When you see the town of Mahabaleshwar, and squint a little, you can still see the colonial layout, the remains of the colonial buildings. A typical British era hill station, you might say. Yes, almost, it was the summer capital of Bombay Presidency, when the Grand Panjandrums would leave the hot and wet city for more pleasant surroundings. But drive a few kilometers and you are in Old Mahabaleshwar, otherwise known as the village of Jor, whose only claim to fame today is a group of temples. Stop at the car park, eat the strawberries with cream, and skulk off in a direction opposite to where the crowds are going, and you will see the true origin of this place: the temple to the river Krishna. Or perhaps not; Acheulian tools have been found in this region, so perhaps humans have been here for 100,000 years.
Decades ago, I’d chanced on this deserted old temple perched on the edge of a cliff, a quiet and peaceful place where nobody comes. It has not changed. I led The Family and three others to the Krishnadeva temple. Built of black basalt, this temple surrounds a spring which is traditionally considered to be the source of the Krishna river. The 1287 Km long river crosses the Deccan plateau, and, with its tributaries, has the largest drainage area in the Deccan. The temple must be ancient, and it is a wonder that the Marathas did not restore it.
I decided to walk around it and look at each of the external walls carefully. The external walls are fairly plain, but also look extremely weathered. There is a single statue on the northern facade. I’d thought it would be a digpala, perhaps Kubera, but I don’t think it is. Instead the figure is in a posture of prayer or supplication. I couldn’t place it.
The western facade was beautifully lit by the late afternoon sun, a shadow of a single tree falling across its bottom. The external stones which made up the wall were dressed perfectly and clearly needed no mortar, but they were weathered and cracked. The upper parts had been shaped once, but had broken and eroded. Moss had found its way into the cracks. I wondered how I could trace the history of this temple.
The carving on the western wall could have been of a digpala. Traditionally this should have been one of Varuna, identified by a noose (pasa) in his hand. This figure had a mace, indicating Kubera, or perhaps a fat staff (danda), which belongs to Agni, the guardian of the southeast. Strange.
The figure on the southern wall was too eroded for me to make out anything at all. I should have expected Yama to be guarding this wall, but the other figures did not make sense either. Perhaps the iconography was different from what I was used to, but is that possible? I don’t know enough art history to be able to figure this out.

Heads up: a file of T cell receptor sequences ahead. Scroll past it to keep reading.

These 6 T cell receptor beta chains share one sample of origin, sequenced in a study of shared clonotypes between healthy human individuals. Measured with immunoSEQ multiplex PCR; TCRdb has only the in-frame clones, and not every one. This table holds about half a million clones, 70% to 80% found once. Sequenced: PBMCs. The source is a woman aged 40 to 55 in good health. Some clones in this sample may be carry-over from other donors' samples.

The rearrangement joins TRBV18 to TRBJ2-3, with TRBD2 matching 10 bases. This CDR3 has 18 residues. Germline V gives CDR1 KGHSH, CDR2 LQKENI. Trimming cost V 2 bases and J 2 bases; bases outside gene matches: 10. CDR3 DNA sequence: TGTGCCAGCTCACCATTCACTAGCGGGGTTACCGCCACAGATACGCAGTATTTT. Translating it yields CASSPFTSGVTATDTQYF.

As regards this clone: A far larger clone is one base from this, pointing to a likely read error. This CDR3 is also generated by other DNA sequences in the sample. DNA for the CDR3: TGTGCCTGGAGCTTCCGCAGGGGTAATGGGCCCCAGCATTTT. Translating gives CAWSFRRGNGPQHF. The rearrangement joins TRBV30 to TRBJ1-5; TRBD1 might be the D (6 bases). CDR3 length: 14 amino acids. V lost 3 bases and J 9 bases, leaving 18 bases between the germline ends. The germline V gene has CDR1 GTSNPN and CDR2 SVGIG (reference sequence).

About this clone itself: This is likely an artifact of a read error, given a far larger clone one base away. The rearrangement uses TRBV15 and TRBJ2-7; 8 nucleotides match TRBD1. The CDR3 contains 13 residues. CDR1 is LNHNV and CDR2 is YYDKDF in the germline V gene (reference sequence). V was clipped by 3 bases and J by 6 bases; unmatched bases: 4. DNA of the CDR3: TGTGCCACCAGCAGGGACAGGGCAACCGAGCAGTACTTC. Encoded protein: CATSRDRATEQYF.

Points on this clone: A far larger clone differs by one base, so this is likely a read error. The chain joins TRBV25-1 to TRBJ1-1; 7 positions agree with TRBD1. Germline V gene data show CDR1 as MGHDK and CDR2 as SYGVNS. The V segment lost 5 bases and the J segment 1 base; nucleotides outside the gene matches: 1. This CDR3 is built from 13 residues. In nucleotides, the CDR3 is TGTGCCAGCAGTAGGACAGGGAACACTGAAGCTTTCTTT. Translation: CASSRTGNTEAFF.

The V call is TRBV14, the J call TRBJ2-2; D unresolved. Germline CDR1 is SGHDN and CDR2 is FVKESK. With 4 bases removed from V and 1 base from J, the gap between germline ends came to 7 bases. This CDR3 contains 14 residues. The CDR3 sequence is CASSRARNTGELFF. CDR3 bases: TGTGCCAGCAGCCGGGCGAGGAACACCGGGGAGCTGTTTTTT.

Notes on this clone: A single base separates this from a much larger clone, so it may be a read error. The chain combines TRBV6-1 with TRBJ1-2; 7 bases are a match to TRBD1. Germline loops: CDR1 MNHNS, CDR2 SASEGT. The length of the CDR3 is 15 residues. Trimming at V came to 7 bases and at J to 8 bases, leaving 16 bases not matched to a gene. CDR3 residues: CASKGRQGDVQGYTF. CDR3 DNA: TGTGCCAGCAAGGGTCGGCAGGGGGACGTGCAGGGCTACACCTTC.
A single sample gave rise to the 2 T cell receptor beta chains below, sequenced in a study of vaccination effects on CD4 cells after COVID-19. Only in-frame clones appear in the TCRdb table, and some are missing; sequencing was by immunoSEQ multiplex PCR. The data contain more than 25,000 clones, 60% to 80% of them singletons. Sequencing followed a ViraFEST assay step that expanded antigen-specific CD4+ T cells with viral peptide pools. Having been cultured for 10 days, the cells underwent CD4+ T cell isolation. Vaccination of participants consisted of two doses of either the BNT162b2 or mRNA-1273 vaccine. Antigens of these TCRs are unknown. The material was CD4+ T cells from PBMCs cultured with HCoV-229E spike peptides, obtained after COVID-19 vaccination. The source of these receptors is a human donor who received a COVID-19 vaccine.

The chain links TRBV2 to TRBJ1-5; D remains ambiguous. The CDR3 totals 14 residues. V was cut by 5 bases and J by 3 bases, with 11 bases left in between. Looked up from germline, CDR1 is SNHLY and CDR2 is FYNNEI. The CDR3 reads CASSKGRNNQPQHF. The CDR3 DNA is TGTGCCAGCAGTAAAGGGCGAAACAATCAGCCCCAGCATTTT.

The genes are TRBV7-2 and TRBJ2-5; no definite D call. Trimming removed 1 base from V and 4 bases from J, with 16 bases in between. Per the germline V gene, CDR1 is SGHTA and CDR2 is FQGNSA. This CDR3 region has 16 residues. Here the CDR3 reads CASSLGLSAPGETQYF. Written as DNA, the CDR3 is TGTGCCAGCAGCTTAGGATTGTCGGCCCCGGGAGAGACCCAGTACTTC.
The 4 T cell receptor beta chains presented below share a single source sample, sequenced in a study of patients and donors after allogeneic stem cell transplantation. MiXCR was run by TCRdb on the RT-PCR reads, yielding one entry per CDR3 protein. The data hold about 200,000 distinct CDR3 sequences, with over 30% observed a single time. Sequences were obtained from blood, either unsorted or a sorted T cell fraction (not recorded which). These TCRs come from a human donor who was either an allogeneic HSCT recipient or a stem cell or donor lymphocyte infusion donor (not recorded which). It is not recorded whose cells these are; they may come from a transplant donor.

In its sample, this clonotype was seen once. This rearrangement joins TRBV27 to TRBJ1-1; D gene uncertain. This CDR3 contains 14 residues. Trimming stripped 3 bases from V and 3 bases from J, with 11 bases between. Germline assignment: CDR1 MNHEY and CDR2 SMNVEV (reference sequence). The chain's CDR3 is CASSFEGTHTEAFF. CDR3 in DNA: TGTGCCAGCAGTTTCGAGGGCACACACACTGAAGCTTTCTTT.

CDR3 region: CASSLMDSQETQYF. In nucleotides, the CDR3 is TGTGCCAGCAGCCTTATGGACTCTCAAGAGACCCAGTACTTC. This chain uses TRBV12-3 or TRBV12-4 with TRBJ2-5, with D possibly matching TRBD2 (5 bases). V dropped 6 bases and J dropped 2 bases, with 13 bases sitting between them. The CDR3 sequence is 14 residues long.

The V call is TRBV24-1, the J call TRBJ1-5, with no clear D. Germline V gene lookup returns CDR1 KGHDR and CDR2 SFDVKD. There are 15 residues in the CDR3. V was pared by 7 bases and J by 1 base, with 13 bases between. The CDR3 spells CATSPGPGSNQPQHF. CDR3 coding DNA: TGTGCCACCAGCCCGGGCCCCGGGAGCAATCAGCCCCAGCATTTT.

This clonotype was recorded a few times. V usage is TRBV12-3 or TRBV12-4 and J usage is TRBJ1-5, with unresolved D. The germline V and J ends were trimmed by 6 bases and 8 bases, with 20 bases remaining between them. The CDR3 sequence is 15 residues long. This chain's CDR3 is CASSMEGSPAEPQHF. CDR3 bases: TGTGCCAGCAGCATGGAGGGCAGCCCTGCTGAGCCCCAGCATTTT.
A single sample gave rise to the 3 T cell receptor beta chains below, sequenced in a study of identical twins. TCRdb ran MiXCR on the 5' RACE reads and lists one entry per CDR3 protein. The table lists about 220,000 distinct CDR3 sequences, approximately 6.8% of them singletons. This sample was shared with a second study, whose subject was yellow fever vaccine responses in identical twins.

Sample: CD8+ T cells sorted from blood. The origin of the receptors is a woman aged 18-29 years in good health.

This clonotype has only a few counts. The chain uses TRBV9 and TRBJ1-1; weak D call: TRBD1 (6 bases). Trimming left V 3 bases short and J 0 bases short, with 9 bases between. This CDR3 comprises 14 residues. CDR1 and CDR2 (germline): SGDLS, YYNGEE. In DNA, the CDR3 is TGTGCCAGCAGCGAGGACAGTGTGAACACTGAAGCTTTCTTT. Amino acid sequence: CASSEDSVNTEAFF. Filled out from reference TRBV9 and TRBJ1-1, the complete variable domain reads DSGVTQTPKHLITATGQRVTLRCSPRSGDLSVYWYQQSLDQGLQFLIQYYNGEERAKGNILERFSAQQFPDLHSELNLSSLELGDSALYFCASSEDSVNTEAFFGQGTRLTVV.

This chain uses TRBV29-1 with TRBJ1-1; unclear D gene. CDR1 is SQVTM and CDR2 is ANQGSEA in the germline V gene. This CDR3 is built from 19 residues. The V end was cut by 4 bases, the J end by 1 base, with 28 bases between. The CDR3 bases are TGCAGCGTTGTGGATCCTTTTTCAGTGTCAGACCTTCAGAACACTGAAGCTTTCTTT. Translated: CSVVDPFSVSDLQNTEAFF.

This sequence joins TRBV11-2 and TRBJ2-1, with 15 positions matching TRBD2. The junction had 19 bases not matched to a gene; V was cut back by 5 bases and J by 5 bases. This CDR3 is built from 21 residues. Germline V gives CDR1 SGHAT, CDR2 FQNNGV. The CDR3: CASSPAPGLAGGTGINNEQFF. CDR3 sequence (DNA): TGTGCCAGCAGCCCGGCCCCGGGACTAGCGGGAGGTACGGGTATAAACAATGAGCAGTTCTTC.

I skirted the small tank outside the temple. This holds some of the water of the stream that I could hear rushing down the cliff. The Leafless came to see the tank, and I told her that she could take a walk around the temple to see it from outside. I could hear The Longlived and The Family having a discussion of whether the temple has sunk into the surrounding soil. The Divine Promise was busy taking photos of the surroundings. “Beautiful trees,” I remarked to him.
It is usually an amazing view from here. It was still spectacular for the others, but I’d seen it much clearer in the past. How can such a small stream become such a wide river as soon as it reaches the valley? It cannot. It is joined by four other streams within a few kilometers, but that wide water body down there is created by a dam. As far as I know it is just called the Krishna lake here. The Family and The Longlived joined me at the railing next to the cliff. “What a beautiful place,” The Longlived said, and asked me how I knew about it. I gave her the potted summary of my accidental discovery of the place, and wandered in with The Family.
We admired the large tank inside, where the water of the spring enters through the mouth of a cow carved from the basalt lying under the thin soil. Galleries run along three sides of the tank. The carvings are better preserved here than in the outer walls, so perhaps there was a shikhara above this till historically recent times. Or perhaps not. Perhaps it is just the enclosure from three sides which protected them. The Longlived is the second of my nieces who is studying architecture, and she was busy taking photos. We were largely silent, talking softly, unwilling to break the pleasant silence. Eventually we pulled ourselves away towards more strawberries.